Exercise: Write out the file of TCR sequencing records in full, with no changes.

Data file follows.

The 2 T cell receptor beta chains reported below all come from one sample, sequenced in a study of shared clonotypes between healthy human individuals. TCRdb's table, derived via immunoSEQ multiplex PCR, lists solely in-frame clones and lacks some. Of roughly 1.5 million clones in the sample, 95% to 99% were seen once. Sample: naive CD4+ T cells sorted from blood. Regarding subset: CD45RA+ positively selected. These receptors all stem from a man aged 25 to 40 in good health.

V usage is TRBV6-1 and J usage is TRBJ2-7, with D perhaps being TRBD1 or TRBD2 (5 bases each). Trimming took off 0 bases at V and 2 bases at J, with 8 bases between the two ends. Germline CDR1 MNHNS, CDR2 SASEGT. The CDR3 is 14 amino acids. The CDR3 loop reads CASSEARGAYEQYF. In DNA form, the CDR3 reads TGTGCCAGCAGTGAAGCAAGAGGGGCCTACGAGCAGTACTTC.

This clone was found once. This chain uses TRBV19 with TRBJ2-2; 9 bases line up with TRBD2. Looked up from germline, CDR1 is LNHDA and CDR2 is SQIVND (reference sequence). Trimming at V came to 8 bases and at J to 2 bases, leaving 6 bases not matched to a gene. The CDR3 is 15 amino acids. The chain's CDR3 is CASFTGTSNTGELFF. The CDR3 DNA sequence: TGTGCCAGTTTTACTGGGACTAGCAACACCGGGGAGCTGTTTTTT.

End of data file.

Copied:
The 2 T cell receptor beta chains reported below all come from one sample, sequenced in a study of shared clonotypes between healthy human individuals. TCRdb's table, derived via immunoSEQ multiplex PCR, lists solely in-frame clones and lacks some. Of roughly 1.5 million clones in the sample, 95% to 99% were seen once. Sample: naive CD4+ T cells sorted from blood. Regarding subset: CD45RA+ positively selected. These receptors all stem from a man aged 25 to 40 in good health.

V usage is TRBV6-1 and J usage is TRBJ2-7, with D perhaps being TRBD1 or TRBD2 (5 bases each). Trimming took off 0 bases at V and 2 bases at J, with 8 bases between the two ends. Germline CDR1 MNHNS, CDR2 SASEGT. The CDR3 is 14 amino acids. The CDR3 loop reads CASSEARGAYEQYF. In DNA form, the CDR3 reads TGTGCCAGCAGTGAAGCAAGAGGGGCCTACGAGCAGTACTTC.

This clone was found once. This chain uses TRBV19 with TRBJ2-2; 9 bases line up with TRBD2. Looked up from germline, CDR1 is LNHDA and CDR2 is SQIVND (reference sequence). Trimming at V came to 8 bases and at J to 2 bases, leaving 6 bases not matched to a gene. The CDR3 is 15 amino acids. The chain's CDR3 is CASFTGTSNTGELFF. The CDR3 DNA sequence: TGTGCCAGTTTTACTGGGACTAGCAACACCGGGGAGCTGTTTTTT.